Now add in the carrot and tomato, plus the cayenne and curry powder.

Cook for a few minutes and then add about a half a cup or 120ml water. Cover the pan and simmer this mixture for about 20-25 minutes. Stir the pan occasionally.

After the time is up, remove the lid and add the peas. Cook for a little while longer, until the peas are hot and all the moisture has evaporated.

Add in the salt and stir.

Mine seemed a little greasy so I drained the mixture on some paper towels. If your lamb wasn’t very fatty, you might not need this step.

Add the chopped cilantro to the mixture and stir well. I tipped mine off the paper towel and into a bowl to stir. Allow the mixture time to cool a little.

Your dough should be a nice puffy ball now! Knead it again and then divide it into four reasonably equal balls.

On a floured surface, flatten one of the balls and then roll it out into a circle of about five inches or 12cm across.

Spoon one quarter of the filling into the middle. Draw each side up to connect at the top, trying hard not to trap any air inside. Pinch the sides together and then set the ball aside, pinched side down, to rest.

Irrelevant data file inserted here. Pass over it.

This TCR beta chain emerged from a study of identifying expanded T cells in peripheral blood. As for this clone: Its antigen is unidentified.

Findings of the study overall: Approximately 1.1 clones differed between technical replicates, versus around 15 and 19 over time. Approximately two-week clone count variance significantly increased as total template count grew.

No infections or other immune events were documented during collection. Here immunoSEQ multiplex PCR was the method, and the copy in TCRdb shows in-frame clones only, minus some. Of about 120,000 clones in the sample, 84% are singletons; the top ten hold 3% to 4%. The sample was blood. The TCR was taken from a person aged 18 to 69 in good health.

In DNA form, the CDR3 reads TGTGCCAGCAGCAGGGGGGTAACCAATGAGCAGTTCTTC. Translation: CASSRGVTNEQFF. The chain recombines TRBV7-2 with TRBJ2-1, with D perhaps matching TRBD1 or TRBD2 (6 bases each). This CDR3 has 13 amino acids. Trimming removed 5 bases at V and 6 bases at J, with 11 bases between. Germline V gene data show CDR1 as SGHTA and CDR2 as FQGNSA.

Continue until all four balls are stuffed and resting. Sprinkle them with flour and cover with a tea cloth. Set your timer for 30 minutes and let them continue to rest.

When the time is up, melt your butter and start heating a non-stick skillet over a medium heat on the stove.

Gently roll out each ball to about 7 inches or 18cm in diameter. Brush lightly with the melted butter.

Place butter side down in the heated pan. Cook for just a couple of minutes until you see browning happen when you check the bottom side, then cover with a lid for a further few minutes.

Remove the lid and wipe the condensation dry with a towel.  Brush the top of the naan with melted butter. It should be puffy from the yeast dough rising in the heat.

Now turn the naan over. Cook uncovered for a few minutes or until you see that the bottom is browning again.